The Organized Escape
In close consultation with Anna Freud, it was in particular the British psychoanalyst Ernest Jones who resolutely and persistently orchestrated the systematic rescue operation from London. In fact, all Viennese psychoanalysts under threat had managed to flee Vienna by spring 1939. Sigmund Freud had left the city by train with all his family on June 4, 1938, settling in London, where he died in September 1939. Not a single one of the emigrated WPV members was to return permanently to Vienna after the war.
Documents, Maps, Lists
The exhibition allows visitors to trace escape routes and shows bureaucratic and organizational efforts by presenting selected biographies, correspondences, historical documents and maps. The most important testimony to this organized escape is a list with names and annotations that Ernest Jones compiled in 1938. Audio and video interviews provide personal insights.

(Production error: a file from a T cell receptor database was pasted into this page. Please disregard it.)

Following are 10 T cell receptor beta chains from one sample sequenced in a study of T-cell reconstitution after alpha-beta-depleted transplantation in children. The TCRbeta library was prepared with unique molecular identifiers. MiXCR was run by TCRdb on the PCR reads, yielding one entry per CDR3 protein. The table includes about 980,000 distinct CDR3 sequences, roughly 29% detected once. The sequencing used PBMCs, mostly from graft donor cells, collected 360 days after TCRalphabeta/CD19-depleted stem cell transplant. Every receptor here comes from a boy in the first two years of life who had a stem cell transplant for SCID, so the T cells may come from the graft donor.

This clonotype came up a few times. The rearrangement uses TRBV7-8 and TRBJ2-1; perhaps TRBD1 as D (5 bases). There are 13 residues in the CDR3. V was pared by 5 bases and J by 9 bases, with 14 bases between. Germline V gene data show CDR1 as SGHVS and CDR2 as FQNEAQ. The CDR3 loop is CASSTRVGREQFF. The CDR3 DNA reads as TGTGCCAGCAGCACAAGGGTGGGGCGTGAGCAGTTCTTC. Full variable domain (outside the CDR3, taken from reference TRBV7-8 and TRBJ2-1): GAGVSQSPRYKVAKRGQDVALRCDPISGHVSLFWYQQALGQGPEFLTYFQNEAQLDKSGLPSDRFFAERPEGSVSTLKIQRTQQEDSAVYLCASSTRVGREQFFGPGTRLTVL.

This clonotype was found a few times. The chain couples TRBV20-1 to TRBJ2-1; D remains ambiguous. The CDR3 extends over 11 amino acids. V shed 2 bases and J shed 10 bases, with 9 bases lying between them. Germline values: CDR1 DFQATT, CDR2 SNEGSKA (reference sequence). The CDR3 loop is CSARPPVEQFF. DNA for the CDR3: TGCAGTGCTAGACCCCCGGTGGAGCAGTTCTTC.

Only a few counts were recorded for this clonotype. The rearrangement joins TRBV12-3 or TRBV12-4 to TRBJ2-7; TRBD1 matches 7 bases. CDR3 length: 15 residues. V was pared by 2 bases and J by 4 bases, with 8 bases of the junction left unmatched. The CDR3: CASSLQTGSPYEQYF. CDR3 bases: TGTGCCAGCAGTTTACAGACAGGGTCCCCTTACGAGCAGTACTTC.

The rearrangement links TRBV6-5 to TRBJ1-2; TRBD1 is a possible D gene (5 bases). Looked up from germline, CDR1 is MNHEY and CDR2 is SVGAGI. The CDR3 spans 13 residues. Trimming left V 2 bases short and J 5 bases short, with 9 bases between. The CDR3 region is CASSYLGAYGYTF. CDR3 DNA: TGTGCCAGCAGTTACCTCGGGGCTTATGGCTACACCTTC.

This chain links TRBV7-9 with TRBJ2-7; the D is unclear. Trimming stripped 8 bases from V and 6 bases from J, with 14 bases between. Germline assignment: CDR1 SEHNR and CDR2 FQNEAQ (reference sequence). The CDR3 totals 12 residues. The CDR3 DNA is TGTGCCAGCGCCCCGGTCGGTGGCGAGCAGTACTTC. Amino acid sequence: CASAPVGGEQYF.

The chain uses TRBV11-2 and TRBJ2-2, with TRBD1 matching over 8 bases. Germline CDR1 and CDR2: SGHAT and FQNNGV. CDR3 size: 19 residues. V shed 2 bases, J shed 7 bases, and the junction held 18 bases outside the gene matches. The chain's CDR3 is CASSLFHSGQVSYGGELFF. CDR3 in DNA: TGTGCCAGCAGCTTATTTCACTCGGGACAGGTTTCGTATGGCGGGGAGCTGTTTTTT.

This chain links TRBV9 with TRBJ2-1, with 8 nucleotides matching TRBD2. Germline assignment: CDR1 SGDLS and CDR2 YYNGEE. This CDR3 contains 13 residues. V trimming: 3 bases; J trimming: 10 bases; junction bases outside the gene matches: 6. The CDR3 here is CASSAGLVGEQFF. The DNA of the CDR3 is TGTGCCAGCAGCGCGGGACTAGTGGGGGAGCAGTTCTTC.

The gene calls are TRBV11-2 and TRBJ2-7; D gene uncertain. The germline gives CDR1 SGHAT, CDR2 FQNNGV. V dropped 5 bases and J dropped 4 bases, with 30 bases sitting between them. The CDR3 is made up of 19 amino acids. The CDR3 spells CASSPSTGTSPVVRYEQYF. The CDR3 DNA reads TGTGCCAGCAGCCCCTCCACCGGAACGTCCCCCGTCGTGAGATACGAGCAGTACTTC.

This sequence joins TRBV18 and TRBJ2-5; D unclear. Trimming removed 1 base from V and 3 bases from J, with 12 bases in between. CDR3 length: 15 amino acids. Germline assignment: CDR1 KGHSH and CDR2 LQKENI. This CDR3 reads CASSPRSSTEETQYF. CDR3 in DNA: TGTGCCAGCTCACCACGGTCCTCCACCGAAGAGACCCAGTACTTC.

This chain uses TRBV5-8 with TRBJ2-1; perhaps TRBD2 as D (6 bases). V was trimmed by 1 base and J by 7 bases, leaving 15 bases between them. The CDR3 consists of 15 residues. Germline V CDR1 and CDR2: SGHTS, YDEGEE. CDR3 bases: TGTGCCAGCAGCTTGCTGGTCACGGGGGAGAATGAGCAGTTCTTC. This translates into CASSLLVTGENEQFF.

From Individual Historical Fates to Current Refugee Movements
On the basis of selected individual fates of members who fled Vienna, the exhibition illustrates the development of psychoanalysis in exile and its continued life in Vienna after the WPV was reestablished in 1946. The exhibition thus allows for a differentiated approach to questions that are still relevant today, regarding antisemitism and xenophobia as well as current refugee movements.
Digital and Analogue Exhibition
Exhibition contents will not only be presented in the museum in Berggasse 19, but will also be available at www.freud-museum.at.